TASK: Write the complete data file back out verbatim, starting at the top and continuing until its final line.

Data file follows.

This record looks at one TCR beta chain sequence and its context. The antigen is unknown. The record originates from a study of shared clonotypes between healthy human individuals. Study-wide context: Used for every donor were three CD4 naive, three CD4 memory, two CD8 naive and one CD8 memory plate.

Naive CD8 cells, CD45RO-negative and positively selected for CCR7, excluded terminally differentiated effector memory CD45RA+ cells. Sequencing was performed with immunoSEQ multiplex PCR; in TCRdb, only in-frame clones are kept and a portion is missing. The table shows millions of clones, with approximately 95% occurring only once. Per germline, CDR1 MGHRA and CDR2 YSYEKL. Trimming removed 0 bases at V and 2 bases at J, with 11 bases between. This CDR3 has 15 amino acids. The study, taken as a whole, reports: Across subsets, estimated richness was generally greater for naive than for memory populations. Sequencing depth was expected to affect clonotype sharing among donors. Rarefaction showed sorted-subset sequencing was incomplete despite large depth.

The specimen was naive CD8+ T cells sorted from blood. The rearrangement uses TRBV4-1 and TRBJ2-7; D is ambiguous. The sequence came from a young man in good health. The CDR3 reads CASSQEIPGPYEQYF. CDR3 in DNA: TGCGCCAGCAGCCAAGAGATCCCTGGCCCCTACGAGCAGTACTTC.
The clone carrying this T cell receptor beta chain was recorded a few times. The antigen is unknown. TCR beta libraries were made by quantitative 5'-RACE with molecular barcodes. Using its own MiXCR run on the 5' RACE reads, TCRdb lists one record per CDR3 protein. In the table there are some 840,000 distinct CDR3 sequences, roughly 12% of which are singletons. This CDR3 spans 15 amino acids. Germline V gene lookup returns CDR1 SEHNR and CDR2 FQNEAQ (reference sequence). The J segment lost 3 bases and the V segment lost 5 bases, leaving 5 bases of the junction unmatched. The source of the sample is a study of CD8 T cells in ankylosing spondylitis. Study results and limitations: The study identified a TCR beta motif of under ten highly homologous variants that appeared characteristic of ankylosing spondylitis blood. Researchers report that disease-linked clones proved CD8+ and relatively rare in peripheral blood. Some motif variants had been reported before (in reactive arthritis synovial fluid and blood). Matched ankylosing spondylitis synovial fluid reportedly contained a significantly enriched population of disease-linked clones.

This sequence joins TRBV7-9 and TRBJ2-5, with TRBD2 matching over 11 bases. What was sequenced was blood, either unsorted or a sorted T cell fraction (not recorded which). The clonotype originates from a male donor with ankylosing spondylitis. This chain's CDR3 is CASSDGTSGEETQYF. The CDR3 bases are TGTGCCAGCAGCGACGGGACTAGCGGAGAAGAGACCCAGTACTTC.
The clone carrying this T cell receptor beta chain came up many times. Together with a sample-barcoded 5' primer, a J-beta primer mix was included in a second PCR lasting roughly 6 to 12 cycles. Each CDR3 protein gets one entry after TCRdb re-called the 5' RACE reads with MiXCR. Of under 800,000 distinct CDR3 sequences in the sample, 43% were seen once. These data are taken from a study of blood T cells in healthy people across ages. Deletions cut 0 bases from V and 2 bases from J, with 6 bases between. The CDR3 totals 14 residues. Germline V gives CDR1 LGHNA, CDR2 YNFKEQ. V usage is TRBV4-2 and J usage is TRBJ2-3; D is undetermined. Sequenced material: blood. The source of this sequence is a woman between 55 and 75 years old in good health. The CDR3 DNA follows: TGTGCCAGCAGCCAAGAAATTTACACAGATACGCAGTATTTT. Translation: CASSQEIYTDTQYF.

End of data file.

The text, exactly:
This record looks at one TCR beta chain sequence and its context. The antigen is unknown. The record originates from a study of shared clonotypes between healthy human individuals. Study-wide context: Used for every donor were three CD4 naive, three CD4 memory, two CD8 naive and one CD8 memory plate.

Naive CD8 cells, CD45RO-negative and positively selected for CCR7, excluded terminally differentiated effector memory CD45RA+ cells. Sequencing was performed with immunoSEQ multiplex PCR; in TCRdb, only in-frame clones are kept and a portion is missing. The table shows millions of clones, with approximately 95% occurring only once. Per germline, CDR1 MGHRA and CDR2 YSYEKL. Trimming removed 0 bases at V and 2 bases at J, with 11 bases between. This CDR3 has 15 amino acids. The study, taken as a whole, reports: Across subsets, estimated richness was generally greater for naive than for memory populations. Sequencing depth was expected to affect clonotype sharing among donors. Rarefaction showed sorted-subset sequencing was incomplete despite large depth.

The specimen was naive CD8+ T cells sorted from blood. The rearrangement uses TRBV4-1 and TRBJ2-7; D is ambiguous. The sequence came from a young man in good health. The CDR3 reads CASSQEIPGPYEQYF. CDR3 in DNA: TGCGCCAGCAGCCAAGAGATCCCTGGCCCCTACGAGCAGTACTTC.
The clone carrying this T cell receptor beta chain was recorded a few times. The antigen is unknown. TCR beta libraries were made by quantitative 5'-RACE with molecular barcodes. Using its own MiXCR run on the 5' RACE reads, TCRdb lists one record per CDR3 protein. In the table there are some 840,000 distinct CDR3 sequences, roughly 12% of which are singletons. This CDR3 spans 15 amino acids. Germline V gene lookup returns CDR1 SEHNR and CDR2 FQNEAQ (reference sequence). The J segment lost 3 bases and the V segment lost 5 bases, leaving 5 bases of the junction unmatched. The source of the sample is a study of CD8 T cells in ankylosing spondylitis. Study results and limitations: The study identified a TCR beta motif of under ten highly homologous variants that appeared characteristic of ankylosing spondylitis blood. Researchers report that disease-linked clones proved CD8+ and relatively rare in peripheral blood. Some motif variants had been reported before (in reactive arthritis synovial fluid and blood). Matched ankylosing spondylitis synovial fluid reportedly contained a significantly enriched population of disease-linked clones.

This sequence joins TRBV7-9 and TRBJ2-5, with TRBD2 matching over 11 bases. What was sequenced was blood, either unsorted or a sorted T cell fraction (not recorded which). The clonotype originates from a male donor with ankylosing spondylitis. This chain's CDR3 is CASSDGTSGEETQYF. The CDR3 bases are TGTGCCAGCAGCGACGGGACTAGCGGAGAAGAGACCCAGTACTTC.
The clone carrying this T cell receptor beta chain came up many times. Together with a sample-barcoded 5' primer, a J-beta primer mix was included in a second PCR lasting roughly 6 to 12 cycles. Each CDR3 protein gets one entry after TCRdb re-called the 5' RACE reads with MiXCR. Of under 800,000 distinct CDR3 sequences in the sample, 43% were seen once. These data are taken from a study of blood T cells in healthy people across ages. Deletions cut 0 bases from V and 2 bases from J, with 6 bases between. The CDR3 totals 14 residues. Germline V gives CDR1 LGHNA, CDR2 YNFKEQ. V usage is TRBV4-2 and J usage is TRBJ2-3; D is undetermined. Sequenced material: blood. The source of this sequence is a woman between 55 and 75 years old in good health. The CDR3 DNA follows: TGTGCCAGCAGCCAAGAAATTTACACAGATACGCAGTATTTT. Translation: CASSQEIYTDTQYF.